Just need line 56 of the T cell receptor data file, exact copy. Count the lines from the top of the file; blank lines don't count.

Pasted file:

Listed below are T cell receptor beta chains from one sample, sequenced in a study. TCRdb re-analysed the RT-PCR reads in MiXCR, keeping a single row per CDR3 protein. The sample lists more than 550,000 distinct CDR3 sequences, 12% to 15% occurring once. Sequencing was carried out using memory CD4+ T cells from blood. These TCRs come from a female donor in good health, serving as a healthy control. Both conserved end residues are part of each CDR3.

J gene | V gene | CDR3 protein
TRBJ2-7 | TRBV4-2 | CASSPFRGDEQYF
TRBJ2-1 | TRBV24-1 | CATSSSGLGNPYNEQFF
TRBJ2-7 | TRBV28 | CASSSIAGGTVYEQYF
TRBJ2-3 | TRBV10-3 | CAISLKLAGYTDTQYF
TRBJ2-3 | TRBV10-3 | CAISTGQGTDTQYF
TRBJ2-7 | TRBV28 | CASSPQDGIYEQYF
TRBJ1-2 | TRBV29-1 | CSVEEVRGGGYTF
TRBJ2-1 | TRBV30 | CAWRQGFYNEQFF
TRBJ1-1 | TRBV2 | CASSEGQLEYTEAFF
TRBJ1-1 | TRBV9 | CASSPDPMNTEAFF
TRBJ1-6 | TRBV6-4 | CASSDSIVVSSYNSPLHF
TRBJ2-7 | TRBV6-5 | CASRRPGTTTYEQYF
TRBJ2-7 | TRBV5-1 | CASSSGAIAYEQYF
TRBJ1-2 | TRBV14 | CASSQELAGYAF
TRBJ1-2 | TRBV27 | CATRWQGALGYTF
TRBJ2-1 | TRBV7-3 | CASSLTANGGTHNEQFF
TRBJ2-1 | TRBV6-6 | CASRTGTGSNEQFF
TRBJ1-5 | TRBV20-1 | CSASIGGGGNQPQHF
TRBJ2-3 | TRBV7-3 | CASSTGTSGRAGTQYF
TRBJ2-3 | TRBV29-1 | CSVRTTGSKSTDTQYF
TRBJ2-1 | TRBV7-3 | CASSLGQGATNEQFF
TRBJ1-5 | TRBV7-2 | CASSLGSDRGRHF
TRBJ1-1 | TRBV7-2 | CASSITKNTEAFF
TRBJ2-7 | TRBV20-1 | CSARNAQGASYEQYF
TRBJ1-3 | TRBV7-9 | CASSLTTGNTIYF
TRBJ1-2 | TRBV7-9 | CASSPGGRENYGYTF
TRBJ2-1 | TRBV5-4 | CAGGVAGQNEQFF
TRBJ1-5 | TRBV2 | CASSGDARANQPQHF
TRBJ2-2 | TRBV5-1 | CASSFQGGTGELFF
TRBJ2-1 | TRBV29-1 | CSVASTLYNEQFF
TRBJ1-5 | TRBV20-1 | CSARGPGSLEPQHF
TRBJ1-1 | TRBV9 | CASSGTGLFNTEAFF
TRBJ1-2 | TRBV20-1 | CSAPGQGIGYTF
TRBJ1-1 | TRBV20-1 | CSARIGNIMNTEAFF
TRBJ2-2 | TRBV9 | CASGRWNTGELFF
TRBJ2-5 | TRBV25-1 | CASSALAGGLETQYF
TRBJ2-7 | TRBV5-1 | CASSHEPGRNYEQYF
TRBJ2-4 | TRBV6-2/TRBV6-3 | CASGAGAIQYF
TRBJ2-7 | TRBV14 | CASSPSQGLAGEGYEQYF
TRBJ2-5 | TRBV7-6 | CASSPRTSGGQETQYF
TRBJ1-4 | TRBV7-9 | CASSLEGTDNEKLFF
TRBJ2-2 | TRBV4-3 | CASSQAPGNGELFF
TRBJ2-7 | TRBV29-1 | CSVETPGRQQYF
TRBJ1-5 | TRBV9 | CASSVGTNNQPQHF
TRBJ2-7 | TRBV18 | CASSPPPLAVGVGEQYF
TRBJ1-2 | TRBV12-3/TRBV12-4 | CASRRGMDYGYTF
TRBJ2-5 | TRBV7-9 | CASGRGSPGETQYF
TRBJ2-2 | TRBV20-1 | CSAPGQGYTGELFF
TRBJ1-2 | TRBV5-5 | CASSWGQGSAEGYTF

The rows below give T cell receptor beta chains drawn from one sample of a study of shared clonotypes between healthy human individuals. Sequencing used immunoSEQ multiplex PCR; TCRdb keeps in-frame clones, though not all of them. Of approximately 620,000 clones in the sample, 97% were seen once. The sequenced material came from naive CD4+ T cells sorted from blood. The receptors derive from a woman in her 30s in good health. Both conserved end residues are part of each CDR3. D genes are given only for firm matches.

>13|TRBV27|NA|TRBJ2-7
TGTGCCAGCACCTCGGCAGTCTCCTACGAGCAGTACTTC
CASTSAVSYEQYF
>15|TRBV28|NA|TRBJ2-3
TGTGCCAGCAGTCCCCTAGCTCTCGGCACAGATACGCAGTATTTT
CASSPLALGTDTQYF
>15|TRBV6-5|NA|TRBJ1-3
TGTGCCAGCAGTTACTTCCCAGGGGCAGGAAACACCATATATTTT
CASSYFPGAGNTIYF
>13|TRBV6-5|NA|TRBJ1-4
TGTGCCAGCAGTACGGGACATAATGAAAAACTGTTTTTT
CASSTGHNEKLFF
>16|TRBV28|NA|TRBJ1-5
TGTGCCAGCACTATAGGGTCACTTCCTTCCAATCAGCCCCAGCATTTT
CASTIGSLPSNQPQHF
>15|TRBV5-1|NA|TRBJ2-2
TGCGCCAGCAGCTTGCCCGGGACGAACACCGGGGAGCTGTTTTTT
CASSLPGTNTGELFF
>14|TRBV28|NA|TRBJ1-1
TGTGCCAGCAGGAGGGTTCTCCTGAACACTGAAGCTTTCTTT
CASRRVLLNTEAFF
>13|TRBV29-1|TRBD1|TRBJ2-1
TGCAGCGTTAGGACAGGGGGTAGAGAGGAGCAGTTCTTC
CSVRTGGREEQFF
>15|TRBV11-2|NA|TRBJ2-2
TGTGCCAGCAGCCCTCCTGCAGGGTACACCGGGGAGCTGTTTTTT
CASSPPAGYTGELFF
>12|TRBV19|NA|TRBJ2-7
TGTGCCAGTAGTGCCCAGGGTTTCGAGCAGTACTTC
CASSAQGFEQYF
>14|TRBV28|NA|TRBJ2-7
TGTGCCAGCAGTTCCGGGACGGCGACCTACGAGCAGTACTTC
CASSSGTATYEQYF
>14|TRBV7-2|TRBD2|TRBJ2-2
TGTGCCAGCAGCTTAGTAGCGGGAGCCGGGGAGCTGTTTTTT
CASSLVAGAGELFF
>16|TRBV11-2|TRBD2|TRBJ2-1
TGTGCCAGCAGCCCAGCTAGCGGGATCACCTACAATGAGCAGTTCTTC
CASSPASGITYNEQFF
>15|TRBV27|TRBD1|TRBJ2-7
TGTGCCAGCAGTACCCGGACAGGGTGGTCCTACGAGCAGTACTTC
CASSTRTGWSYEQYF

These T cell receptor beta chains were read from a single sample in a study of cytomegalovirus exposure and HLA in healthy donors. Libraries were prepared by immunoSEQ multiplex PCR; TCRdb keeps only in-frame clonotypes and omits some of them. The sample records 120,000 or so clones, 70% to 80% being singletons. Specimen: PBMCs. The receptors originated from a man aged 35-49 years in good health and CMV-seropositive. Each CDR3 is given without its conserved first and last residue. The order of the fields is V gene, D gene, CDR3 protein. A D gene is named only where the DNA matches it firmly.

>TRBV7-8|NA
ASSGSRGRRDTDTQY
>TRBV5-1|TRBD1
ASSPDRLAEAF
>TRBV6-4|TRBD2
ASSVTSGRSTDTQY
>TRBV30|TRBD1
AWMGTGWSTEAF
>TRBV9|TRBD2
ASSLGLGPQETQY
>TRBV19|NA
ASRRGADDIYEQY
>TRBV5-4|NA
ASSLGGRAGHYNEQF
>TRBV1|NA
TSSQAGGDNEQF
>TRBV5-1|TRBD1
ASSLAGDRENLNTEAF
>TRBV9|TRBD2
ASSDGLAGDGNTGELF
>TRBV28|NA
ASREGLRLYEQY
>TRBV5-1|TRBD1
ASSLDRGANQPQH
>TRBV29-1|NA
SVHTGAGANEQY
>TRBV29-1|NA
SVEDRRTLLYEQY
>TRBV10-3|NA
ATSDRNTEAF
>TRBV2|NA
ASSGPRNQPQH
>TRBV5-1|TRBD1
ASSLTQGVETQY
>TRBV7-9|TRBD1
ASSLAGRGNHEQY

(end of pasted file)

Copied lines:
>15|TRBV28|NA|TRBJ2-3